Adler blew this trumpet several paragraphs into her essay: “The Sad Tale of Pauline Kael.” “When the Lights Go Down,” Kael’s twelfth collection of movie reviews) “is piece by piece, line by line and without interruption worthless.”

No kidding?

How about the first line of the first essay in “When the Lights Go Down:” “In the Man From Dream City,” Kael opened with “You can be had,” Mae West said to Cary Grant in “She Done Him Wrong.” And that’s what the female stars of the 30’s and 40’s were saying to him for decades, as he backed away, but not too far.”

This very astute summary of Cary Grant’s appeal is not only not “worthless,” it is a prime example of Pauline Kael’s ability to capture very quickly an actor’s personality and bearing.

In her unprecedented attack on Pauline Kael, Renata Adler ignored most of what is in “When the Lights Go Down,” built herself a sandbag of references to reviews which are not even in the book, (i.e. “Last Tango in Paris,” which is collected in “Reeling,”) Adler’s literary apparatus reduced a great critic’s taste to little more than something she could declare was insignificant and politically correct.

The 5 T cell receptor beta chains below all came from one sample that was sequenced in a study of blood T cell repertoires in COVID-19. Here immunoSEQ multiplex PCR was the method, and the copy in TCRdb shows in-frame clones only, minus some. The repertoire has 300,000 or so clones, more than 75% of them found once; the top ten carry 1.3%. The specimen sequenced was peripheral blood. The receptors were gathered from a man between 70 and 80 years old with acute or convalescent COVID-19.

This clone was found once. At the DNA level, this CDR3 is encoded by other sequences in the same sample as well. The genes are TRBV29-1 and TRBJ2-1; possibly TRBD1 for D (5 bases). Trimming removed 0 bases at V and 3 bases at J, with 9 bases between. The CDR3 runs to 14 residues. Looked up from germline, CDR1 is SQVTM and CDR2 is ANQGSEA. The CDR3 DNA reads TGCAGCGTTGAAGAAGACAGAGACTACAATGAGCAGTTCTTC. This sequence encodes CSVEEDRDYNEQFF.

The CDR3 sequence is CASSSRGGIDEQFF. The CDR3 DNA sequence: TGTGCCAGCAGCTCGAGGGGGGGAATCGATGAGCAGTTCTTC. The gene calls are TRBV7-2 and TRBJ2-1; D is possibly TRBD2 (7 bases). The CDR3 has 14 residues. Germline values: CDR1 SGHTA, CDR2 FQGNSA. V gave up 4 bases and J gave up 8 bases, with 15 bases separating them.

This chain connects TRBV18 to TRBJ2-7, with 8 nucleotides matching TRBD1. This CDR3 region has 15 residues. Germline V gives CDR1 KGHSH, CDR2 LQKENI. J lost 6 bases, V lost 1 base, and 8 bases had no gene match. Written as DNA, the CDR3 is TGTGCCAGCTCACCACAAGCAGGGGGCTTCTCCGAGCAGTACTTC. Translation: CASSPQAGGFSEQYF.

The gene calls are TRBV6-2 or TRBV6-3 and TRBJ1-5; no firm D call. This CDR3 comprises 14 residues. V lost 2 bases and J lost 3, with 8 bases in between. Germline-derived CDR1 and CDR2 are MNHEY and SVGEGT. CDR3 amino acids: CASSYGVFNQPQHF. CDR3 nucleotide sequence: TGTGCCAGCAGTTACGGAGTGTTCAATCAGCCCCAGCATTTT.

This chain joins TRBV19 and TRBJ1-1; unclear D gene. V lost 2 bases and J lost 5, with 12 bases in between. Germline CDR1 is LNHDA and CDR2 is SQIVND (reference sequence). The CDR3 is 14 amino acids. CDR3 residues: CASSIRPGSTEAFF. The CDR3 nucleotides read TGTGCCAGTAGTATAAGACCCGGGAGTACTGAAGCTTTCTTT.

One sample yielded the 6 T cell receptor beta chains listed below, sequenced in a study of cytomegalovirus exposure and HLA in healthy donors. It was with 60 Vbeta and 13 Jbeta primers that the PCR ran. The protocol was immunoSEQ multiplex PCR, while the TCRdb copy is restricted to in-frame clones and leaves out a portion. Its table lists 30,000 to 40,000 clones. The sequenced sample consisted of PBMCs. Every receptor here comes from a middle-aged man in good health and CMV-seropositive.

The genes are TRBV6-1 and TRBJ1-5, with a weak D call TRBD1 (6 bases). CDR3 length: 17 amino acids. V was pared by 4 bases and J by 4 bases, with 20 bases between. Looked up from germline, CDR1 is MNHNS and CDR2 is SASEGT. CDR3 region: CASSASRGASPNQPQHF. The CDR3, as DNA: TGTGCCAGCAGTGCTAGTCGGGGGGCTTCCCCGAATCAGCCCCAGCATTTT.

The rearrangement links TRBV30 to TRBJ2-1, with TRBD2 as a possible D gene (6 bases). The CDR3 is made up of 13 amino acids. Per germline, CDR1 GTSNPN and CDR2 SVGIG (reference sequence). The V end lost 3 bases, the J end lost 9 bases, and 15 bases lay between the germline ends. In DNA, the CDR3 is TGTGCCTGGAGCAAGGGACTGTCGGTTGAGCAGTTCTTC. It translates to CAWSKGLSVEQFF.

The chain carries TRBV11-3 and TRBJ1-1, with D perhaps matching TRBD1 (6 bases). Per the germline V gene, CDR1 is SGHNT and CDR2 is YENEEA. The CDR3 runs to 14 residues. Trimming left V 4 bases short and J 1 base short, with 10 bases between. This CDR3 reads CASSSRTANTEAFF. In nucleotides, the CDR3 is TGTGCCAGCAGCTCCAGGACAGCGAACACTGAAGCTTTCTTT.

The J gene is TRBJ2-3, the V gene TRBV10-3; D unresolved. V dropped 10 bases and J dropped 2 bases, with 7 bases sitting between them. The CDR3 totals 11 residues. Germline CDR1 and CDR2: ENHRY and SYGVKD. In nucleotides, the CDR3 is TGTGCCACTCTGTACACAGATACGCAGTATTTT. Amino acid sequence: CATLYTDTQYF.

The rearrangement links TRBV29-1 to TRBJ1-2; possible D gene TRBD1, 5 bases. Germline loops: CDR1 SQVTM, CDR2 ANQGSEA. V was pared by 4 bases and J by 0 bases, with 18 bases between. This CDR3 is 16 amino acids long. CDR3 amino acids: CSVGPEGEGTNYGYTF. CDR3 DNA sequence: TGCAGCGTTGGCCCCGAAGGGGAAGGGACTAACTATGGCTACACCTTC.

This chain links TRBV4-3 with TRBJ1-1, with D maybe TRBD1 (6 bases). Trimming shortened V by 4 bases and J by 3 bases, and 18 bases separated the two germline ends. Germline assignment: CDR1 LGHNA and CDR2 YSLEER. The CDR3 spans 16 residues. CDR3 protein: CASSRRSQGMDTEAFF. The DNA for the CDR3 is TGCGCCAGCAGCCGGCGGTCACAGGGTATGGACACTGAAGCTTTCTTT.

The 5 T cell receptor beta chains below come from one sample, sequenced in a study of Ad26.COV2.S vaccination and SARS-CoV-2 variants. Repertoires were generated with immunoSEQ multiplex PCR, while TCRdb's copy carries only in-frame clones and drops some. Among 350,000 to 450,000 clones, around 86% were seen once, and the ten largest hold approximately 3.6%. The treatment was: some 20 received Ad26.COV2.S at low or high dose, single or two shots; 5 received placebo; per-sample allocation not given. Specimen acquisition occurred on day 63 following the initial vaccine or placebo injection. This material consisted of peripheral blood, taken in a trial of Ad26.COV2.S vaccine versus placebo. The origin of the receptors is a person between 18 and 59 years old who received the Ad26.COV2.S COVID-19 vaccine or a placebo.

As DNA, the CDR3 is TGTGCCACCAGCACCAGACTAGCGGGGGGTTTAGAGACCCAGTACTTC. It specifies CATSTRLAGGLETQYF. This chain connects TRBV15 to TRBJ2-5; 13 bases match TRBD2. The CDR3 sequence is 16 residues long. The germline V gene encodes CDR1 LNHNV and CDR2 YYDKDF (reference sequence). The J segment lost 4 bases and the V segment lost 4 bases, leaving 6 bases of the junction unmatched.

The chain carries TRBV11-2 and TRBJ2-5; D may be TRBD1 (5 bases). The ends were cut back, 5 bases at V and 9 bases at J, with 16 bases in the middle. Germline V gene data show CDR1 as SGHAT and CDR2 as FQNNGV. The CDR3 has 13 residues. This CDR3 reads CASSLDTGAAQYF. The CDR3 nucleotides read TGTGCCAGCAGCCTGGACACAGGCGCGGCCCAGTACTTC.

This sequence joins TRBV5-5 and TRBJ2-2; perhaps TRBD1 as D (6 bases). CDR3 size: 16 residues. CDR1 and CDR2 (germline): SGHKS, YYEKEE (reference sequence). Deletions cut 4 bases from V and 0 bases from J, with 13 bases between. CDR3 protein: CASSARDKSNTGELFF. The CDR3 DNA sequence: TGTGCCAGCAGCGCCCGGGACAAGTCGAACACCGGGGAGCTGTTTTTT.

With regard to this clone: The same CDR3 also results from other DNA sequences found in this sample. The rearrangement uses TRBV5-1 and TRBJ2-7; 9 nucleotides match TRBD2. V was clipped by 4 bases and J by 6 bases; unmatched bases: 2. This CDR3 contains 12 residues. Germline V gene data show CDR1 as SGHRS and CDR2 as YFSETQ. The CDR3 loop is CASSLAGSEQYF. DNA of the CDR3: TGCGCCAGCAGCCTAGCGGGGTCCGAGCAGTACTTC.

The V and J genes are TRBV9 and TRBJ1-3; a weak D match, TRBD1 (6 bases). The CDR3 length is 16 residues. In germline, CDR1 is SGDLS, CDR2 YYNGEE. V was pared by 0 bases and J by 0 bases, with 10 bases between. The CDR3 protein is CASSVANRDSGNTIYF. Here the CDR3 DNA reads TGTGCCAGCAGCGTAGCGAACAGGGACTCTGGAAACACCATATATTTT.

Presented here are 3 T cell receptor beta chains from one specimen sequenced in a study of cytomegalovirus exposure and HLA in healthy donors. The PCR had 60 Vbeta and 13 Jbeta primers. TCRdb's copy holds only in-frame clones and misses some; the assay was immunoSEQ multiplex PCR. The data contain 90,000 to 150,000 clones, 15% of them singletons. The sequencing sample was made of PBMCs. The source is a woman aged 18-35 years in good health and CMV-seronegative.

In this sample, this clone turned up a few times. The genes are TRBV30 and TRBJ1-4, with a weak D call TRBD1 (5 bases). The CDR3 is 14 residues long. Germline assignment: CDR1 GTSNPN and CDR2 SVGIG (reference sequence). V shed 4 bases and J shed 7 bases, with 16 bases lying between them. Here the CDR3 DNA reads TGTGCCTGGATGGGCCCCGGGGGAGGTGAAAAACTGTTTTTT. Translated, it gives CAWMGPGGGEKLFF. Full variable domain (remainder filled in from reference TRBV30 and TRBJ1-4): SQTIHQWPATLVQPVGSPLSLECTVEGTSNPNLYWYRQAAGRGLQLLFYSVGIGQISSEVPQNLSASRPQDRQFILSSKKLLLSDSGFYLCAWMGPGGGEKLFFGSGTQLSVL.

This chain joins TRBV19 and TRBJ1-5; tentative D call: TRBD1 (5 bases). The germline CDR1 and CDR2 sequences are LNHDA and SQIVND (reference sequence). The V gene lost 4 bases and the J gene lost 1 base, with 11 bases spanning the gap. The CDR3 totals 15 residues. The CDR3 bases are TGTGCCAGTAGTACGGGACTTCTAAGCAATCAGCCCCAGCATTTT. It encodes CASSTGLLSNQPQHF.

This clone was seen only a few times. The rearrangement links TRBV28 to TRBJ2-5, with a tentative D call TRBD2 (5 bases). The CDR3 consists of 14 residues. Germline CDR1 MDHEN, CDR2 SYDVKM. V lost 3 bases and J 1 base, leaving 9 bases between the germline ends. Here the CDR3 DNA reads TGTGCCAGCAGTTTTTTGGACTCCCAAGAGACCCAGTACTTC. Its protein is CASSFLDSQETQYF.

In calling Kael a “vulgarian” Adler knew she was on to something — how to spread a little “shame on you” on Kael and her legion of fans. (Adler’s literary persona is sexual repression.) Every line of her critique was accompanied by a “gotcha.” Here’s one: “There are in principle three things that she (Kael) likes: “ fantasies of subjugation by apes, pods and extraterrestrials” (blind references to the remake of “King Kong,” “Invasion of the Body Snatchers,” and Steven Spielberg’s “ET”) — reviews which are at least in the book under so much and so little scrutiny. With the exception of the Dino Delaurentis remake, which I would like to revisit (It was Jessica Lange first movie) all the movies referenced are great, some of them beloved. So what was Adler’s problem with Kael’s raves? There wasn’t one. She had no case.